In We Advocate Through Environmental Review v. County of Siskiyou (2022) 78 Cal. App.5th 683, the Third District Court of Appeal held that Siskiyou County’s environmental analysis of a bottling plant was deficient because the project objectives were too narrow, and because the County failed to recirculate the EIR despite a discrepancy in the estimated carbon dioxide emissions from the draft EIR to the final EIR (FEIR). Though the discrepancy did not change the EIR’s ultimate conclusions, recirculation was necessary to provide the public with meaningful opportunity to review and comment on the project’s environmental impacts. In We Advocate Through Environmental Review v. City of Mount Shasta (April 12, 2022, No. C091012) ___ Cal.App.5th___ [2022 WL 1487832], petitioners challenged city’s approval of wastewater permit for the same project.
Real Party in Interest, Crystal Geyser, purchased a non-operational bottling facility in Siskiyou County in 2013, seeking to revive the plant for beverage production. To initiate the project, Crystal Geyser requested permits from the County to build a caretaker’s residence, and the City of Mount Shasta for discharging wastewater into the City’s sewer system. Both permits were approved.
We Advocate Through Environmental Review and the Winnehem Wintu Tribe sued the County alleging the EIR violated CEQA because it (1) provided an inaccurate description of the project, (2) defined the project’s objectives in an impermissibly narrow manner, (3) improperly evaluated several of the project’s impacts, and (4) approved the project though it would be inconsistent with the County’s and City’s general plans.
The trial court rejected all of petitioners’ claims. This appeal followed.
The Court of Appeal’s Decision
The Court of Appeal reversed the trial court in part, holding in the published portions of the decision that the project objectives were too narrow and that recirculation was required because the FEIR estimated that the project would generate significantly more carbon dioxide emissions than disclosed in the DEIR. The fact that the DEIR concluded that this impact was significant and unavoidable did not mean the increase in greenhouse gas emissions was “insignificant” under CEQA.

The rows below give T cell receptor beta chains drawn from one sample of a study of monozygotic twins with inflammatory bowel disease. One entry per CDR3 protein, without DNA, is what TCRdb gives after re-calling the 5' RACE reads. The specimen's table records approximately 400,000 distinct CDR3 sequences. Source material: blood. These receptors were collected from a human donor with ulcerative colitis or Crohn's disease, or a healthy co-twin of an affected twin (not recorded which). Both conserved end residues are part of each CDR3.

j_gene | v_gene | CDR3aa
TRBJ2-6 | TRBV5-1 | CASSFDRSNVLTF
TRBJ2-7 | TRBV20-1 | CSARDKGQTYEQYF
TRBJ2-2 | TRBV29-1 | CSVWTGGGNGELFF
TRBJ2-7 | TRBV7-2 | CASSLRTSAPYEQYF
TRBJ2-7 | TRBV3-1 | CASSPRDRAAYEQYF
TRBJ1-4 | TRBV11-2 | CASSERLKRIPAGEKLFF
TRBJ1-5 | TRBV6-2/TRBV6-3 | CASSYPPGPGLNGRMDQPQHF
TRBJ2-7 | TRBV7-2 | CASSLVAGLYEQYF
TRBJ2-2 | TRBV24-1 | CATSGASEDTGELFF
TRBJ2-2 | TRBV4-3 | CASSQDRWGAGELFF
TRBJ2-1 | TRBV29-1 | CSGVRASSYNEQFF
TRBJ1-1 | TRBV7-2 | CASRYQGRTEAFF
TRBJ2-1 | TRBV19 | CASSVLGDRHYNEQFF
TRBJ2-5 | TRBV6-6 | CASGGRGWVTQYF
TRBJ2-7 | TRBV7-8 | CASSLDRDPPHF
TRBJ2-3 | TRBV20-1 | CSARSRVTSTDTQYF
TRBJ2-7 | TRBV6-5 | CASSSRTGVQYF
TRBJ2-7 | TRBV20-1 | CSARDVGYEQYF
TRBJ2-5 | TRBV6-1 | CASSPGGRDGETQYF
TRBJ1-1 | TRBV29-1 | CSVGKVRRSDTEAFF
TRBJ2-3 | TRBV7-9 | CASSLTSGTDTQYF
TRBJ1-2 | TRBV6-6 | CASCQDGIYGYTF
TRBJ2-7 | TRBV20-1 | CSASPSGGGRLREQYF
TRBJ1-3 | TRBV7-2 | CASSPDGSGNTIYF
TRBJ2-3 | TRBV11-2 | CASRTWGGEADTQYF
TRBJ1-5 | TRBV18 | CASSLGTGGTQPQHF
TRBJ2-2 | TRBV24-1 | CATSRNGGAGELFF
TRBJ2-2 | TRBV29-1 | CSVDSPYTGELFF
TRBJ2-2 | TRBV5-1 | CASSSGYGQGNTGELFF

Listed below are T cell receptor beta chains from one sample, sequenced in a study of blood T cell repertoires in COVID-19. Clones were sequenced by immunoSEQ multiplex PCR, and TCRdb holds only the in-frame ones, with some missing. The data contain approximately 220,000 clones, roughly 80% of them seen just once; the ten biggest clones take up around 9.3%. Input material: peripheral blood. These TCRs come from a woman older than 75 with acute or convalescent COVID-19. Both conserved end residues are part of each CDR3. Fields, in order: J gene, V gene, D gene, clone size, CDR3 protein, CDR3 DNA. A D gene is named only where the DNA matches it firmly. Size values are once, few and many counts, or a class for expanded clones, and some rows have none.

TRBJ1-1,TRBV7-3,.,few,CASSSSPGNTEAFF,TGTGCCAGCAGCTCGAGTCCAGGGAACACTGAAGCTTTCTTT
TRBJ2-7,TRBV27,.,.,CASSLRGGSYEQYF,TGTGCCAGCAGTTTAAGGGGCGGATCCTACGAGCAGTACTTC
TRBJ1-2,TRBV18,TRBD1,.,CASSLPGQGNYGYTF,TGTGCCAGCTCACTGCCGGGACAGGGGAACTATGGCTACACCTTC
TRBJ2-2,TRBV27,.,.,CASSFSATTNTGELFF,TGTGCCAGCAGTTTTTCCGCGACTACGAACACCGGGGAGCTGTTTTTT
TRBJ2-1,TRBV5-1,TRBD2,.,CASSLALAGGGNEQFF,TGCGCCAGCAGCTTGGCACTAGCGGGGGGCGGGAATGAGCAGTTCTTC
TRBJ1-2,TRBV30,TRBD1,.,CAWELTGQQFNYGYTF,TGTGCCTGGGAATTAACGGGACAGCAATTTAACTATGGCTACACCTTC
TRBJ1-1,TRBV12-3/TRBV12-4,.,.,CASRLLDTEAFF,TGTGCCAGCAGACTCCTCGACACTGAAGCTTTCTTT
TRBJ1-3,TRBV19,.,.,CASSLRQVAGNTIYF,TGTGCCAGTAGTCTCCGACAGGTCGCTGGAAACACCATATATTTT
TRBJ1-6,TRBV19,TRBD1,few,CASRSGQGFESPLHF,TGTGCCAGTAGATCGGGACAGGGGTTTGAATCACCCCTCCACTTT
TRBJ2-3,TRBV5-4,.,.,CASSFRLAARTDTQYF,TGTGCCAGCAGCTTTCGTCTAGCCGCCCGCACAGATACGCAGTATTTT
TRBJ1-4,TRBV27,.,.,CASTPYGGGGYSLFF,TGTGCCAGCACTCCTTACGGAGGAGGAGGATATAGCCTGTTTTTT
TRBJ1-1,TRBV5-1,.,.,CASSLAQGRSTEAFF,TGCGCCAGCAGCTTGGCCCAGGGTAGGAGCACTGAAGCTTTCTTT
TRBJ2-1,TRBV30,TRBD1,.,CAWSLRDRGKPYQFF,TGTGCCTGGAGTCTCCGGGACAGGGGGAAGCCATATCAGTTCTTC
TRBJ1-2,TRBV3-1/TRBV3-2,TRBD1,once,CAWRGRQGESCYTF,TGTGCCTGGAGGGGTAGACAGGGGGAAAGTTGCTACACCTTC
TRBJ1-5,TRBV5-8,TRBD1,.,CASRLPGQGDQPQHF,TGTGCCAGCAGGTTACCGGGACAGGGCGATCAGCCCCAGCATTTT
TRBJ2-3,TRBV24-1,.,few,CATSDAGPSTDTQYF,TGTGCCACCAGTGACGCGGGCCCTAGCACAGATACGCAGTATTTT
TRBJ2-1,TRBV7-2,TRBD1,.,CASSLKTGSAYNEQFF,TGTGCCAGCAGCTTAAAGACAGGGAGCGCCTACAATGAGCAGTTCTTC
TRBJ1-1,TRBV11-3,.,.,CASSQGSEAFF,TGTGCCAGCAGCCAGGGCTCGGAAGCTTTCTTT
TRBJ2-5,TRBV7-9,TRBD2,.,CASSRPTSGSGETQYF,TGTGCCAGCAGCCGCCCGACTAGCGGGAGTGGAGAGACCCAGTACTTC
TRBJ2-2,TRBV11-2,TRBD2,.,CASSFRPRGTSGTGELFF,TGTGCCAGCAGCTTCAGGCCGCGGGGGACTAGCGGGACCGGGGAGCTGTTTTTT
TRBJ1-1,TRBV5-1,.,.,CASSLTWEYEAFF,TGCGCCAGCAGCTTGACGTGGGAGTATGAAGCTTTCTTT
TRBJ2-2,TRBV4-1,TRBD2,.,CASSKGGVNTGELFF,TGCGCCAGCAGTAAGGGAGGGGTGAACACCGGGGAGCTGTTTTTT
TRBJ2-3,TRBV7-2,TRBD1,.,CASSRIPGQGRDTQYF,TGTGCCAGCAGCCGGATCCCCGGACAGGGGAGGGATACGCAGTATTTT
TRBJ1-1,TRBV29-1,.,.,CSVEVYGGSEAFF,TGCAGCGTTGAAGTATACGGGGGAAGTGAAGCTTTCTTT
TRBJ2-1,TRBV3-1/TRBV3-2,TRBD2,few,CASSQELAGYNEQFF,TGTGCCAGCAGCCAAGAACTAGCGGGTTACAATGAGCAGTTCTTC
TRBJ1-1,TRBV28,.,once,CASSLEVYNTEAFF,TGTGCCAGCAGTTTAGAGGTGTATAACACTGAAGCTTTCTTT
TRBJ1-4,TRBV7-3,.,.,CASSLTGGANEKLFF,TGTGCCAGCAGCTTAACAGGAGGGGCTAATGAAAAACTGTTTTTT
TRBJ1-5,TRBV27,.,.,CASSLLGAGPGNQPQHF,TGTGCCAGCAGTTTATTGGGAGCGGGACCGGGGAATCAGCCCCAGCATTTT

The Court agreed with Appellant’s contention that the EIR defined the project objectives too narrowly, because the County defined the project objectives in a manner that precluded all alternatives other than the proposed project. For example, one objective was to “site the proposed facility at the Plant . . . to take advantage of the existing building, production well, and availability and high quality of existing spring water on the property.” Another objective aimed to “utilize the full production capacity of the existing plant based on its current size.” According to the Court, this narrow approach was unacceptable because it transformed the alternatives section of the EIR into an “empty formality,” rather than served the purpose of enabling meaningful environmental review of a project. The Court concluded the County’s error was prejudicial because it foreclosed viable alternatives.
Climate Change Impacts Analysis
Appellants challenged the EIR’s discussion and mitigation of climate change impacts, arguing (1) the County failed to recirculate the EIR to address the discrepancy in carbon dioxide emissions estimations between the DEIR and the FEIR, (2) the County failed to analyze foreseeable emissions from “preform” bottles, and (3) the EIR’s mitigation measures were not properly amended to reflect the emissions change from the DEIR to the FEIR.
The Court agreed that the County violated CEQA by failing to recirculate the EIR after changing the greenhouse gas emissions estimate from 35,486 metric tons of carbon dioxide per year in the DEIR, to 61,281 metric tons in the FEIR. The County argued recirculation was unnecessary because the impact remained above the “significant and unavoidable” threshold in both versions of the EIR. The Court held that the estimated increase of over 25,000 metric tons of carbon dioxide per year between the versions was significant enough to require recirculation, though it did not change the EIR’s ultimate conclusions. Failing to recirculate “wrongly deprived the public of a meaningful opportunity to comment on a project’s substantial environmental impacts.”
The Court rejected Appellants’ other arguments regarding climate change impacts. On the subject of “preforms,” the Court rejected Appellants’ argument because they failed to concretely show that “each preform that Crystal Geyser purchases for the project would necessarily be a preform that would not otherwise have been produced.” Additionally, the Court held that the mitigation measures were valid and enforceable because the County revised and reevaluated mitigation measures to reflect increased emissions in the FEIR.
— Jordan Wright